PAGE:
Prevention best medicine, but other tips can help fight flu, too

Thursday, December 28, 2006
For the 15th year, local special needs children have received assistance from Buzzi Unicem (Lone Star Industries), Buzzi Unicem Alternate Fuels and Local D39 of the Boilermaker's Union. This year, two families received handicapped equipment for their special needs, while employee donations provided cash and gift cards to the Senior Center, A-Way Home Shelter and the New Providence Baptist Church Food Pantry. At the presentation were (from left) Santa, Dan Baker with twin sons Joseph and Daniel, and Joe and Melinda Walker with Caleb and Abigail. Joseph Baker, 5, received a reverse kaye walker, while Caleb Walker, 5, received a portable aluminum wheelchair ramp.

Staff Writer

There are a number of sources out there that offer tips for dealing with and preventing the flu.

The Putnam County Health Department urges people to practice good hygiene habits, including frequent handwashing. They also suggest coughing into a tissue or into the inside of your arm, rather than your hand, as germs pass more quickly from hand to hand.

For children, parents should watch for signs of a fever and keep their children home from school because they are very contagious at this stage.

"If their child has a fever, they should not send them to school," Putnam County Health Officer Dr. Robert Heavin said.

The schools themselves can do their part in making sure their students remain as healthy as possible. Almost one-fifth of the nation's population attends or works in schools, according to the Centers for Disease Control.

School officials are asked to remind students to cover their nose and mouth when coughing and sneezing, washing their hands often with soap and water, and refraining from touching their eyes, nose or mouth.

Once a person gets the flu, Dr. Heavin says the best thing to do is stay home, stay in bed and drink lots of liquids to avoid becoming dehydrated.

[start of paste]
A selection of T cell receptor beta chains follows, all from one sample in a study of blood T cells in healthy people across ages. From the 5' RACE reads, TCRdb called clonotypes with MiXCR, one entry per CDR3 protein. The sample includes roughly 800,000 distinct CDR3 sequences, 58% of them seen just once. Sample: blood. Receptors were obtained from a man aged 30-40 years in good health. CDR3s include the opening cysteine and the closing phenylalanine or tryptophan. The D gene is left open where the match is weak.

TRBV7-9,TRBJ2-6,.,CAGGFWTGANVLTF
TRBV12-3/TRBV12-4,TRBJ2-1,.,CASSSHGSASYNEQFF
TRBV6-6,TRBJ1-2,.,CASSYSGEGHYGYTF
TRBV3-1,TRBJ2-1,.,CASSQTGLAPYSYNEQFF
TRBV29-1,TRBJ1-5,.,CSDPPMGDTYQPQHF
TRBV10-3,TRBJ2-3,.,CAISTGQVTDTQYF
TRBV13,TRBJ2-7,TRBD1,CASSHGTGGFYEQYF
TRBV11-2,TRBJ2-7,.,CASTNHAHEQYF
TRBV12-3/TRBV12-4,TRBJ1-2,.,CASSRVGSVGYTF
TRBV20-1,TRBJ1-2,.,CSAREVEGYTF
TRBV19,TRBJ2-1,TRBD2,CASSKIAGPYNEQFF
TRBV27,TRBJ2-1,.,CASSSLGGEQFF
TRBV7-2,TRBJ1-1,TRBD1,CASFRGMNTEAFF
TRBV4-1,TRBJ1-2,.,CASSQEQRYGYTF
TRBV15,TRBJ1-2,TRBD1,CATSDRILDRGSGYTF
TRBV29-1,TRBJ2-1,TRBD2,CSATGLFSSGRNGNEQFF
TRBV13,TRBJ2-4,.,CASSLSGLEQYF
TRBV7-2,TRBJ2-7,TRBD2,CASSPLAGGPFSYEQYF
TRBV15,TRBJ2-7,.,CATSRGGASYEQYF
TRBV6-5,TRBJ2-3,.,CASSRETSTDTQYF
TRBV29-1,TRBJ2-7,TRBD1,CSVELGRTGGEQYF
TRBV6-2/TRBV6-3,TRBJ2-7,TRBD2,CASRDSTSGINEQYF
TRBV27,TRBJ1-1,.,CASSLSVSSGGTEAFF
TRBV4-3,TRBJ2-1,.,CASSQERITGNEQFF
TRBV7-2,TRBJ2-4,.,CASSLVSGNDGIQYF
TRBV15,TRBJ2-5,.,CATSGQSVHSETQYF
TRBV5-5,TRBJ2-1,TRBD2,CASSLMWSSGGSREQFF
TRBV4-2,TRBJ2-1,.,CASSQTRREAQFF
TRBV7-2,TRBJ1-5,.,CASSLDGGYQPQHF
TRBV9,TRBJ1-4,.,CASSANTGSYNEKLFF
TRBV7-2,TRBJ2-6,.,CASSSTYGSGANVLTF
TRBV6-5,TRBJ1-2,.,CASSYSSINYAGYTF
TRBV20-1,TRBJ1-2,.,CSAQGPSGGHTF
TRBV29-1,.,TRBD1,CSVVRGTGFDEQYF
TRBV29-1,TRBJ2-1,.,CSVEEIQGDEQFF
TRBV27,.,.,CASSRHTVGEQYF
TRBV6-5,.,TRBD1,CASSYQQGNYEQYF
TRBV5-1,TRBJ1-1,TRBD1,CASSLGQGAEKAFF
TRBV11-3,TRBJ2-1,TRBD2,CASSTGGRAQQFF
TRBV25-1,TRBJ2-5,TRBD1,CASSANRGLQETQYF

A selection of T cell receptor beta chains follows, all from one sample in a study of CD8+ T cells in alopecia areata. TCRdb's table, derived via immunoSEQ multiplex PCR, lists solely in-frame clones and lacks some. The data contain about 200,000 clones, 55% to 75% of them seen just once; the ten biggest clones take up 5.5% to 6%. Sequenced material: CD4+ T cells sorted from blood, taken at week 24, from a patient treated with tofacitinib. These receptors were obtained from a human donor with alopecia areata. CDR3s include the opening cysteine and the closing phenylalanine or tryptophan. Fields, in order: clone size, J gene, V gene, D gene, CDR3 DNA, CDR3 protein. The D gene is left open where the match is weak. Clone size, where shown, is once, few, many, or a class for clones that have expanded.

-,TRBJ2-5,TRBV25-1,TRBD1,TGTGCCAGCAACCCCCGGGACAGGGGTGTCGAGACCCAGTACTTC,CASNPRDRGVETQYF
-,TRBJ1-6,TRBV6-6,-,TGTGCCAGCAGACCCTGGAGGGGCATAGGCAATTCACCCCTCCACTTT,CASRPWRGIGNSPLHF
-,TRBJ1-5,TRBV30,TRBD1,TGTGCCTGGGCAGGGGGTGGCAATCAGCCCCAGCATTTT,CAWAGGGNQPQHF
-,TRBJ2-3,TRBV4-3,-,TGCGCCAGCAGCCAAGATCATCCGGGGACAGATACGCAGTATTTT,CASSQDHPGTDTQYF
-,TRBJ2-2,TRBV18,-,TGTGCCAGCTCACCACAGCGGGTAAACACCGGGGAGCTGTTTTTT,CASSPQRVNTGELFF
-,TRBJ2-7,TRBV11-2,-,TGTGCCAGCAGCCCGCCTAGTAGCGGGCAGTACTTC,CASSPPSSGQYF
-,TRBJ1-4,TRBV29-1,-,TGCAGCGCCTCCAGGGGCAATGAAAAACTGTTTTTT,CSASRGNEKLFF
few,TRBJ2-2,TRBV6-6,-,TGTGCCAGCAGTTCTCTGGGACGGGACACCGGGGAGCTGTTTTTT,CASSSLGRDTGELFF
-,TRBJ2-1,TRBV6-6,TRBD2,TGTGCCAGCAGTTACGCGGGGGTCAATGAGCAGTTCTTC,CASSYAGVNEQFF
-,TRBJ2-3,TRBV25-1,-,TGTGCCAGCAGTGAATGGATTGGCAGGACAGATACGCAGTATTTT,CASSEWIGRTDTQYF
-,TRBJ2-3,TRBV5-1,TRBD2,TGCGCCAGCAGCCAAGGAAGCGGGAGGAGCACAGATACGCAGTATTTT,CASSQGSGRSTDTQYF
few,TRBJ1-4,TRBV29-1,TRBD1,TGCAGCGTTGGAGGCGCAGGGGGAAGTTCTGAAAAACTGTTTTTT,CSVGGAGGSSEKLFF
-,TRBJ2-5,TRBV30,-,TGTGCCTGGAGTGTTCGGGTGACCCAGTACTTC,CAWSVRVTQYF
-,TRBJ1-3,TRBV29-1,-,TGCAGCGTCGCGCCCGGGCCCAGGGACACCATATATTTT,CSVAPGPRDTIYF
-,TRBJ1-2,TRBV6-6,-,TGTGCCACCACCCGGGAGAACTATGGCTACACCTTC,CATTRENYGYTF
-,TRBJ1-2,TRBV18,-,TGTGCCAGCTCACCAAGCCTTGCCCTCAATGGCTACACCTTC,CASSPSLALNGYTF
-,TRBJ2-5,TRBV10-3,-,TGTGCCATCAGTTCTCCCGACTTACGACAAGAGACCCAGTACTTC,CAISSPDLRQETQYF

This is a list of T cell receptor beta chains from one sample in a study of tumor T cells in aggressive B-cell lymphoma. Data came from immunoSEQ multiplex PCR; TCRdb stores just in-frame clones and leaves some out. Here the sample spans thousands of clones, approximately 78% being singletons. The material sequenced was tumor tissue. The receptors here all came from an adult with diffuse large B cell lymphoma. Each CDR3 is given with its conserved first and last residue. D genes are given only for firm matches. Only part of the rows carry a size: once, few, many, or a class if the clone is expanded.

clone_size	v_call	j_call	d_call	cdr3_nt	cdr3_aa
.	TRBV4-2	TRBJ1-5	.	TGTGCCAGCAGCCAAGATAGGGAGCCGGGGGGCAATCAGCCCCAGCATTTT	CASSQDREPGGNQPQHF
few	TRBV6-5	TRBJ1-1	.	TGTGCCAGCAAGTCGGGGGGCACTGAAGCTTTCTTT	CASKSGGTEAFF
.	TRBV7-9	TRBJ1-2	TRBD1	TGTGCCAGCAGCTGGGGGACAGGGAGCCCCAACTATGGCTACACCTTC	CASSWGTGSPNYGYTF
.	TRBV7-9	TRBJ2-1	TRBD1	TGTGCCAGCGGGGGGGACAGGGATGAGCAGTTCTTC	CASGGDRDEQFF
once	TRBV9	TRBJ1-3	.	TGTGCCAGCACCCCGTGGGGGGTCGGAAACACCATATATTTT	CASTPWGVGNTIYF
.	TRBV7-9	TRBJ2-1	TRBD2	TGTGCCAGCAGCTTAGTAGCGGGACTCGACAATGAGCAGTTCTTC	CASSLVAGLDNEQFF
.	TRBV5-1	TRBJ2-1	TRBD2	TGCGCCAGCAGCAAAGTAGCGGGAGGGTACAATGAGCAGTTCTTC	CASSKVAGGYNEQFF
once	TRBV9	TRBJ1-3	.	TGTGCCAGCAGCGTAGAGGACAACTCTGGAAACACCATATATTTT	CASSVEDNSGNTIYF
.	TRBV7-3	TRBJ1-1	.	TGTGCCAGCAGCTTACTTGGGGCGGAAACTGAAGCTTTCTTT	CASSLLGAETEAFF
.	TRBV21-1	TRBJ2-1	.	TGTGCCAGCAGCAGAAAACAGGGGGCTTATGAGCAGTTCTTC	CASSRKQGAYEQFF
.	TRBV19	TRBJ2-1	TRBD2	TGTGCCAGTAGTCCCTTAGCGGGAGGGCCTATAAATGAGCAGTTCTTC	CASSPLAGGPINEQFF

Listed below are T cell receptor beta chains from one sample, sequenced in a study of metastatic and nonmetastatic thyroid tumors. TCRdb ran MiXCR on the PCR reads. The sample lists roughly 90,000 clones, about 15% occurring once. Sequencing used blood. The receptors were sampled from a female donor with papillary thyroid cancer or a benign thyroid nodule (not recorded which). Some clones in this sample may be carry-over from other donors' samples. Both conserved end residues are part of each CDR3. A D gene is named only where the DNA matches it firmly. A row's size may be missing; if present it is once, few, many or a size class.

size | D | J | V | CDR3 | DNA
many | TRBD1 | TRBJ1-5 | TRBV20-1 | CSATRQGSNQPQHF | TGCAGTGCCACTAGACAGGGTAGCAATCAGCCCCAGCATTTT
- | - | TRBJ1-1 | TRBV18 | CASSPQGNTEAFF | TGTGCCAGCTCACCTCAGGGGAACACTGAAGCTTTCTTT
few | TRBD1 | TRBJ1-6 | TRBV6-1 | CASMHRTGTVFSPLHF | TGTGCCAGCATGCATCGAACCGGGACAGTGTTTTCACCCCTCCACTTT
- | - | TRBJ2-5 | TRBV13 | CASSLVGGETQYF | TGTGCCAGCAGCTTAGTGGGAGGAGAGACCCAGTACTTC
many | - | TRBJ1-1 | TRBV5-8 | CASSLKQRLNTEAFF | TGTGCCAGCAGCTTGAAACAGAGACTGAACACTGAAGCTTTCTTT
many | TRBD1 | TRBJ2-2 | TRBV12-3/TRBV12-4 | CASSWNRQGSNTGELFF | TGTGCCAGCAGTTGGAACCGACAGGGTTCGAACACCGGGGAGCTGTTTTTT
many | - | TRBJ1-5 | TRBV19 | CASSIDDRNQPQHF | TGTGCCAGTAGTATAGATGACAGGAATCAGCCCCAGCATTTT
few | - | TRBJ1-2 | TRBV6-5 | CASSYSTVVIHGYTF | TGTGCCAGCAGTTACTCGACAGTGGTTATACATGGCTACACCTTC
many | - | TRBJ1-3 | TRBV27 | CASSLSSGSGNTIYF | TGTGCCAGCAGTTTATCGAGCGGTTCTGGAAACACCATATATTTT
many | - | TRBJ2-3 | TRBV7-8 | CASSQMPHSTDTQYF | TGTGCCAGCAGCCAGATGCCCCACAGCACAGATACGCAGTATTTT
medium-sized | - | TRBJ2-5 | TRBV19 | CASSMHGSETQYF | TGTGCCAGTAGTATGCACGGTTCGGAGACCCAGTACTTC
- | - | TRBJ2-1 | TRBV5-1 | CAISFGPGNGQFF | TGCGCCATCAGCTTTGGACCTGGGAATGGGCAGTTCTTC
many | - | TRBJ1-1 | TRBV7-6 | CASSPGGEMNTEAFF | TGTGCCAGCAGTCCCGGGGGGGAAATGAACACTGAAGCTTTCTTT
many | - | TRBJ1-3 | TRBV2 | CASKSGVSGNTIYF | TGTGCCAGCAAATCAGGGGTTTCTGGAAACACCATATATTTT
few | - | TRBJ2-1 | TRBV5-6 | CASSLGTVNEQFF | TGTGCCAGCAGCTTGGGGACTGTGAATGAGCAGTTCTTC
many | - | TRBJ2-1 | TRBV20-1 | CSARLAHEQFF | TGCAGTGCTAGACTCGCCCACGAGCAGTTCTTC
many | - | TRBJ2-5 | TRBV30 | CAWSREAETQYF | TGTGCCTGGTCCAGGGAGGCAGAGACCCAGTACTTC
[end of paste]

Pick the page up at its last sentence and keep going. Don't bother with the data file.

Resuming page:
There are other, less scientific but heartfelt methods of treating the flu, including everyone's favorite bowl of hot chicken noodle soup.

Dr. Heavin said there is no scientific evidence to prove that this works, but he encourages people to try any method that works for them.

Also there are various medications, such as Tamiflu, which drug makers say can reduce the length of time a person has the flu.

Dr. Heavin said those medications, taken in the form of two pills for five consecutive days, only work if they are started within 12-24 hours from the time that flu symptoms first appear.

One treatment that clearly does not work, Dr. Heavin said, is taking antibiotics. Some physicians will prescribe them to a person who is diagnosed with the flu, but they have little effect on the virus and can actually lead to drug resistance over time.

Various over-the-counter methods for keeping the flu at bay include vitamins and herbal treatments such as echinacea.

Dr. Heavin said some people have reported success with these methods, "but scientifically it's questionable."

The Centers for Disease Control (CDC) says the single best way to prevent the flu is by getting vaccinated in one of two ways.

People can contact their doctor or local clinic to have a flu shot or they can receive a nasal spray that works just as well but is an option for those who do not like receiving shots.

But with the flu vaccine comes a warning to people who are allergic to chicken eggs or chicken products. Dr. Heavin explained that chicken embryos are used by scientists in making the flu vaccine and people who have allergies to eggs should not receive the flu vaccine to avoid having a negative reaction.

Finally, many people who receive the flu shot but later come down with the flu, often blame the shot for making them sick.

Dr. Heavin said this is a myth. He said people can have a reaction to the flu shot within 24 hours of receiving it, but beyond that, it's merely coincidence that people get the flu after having the flu shot.

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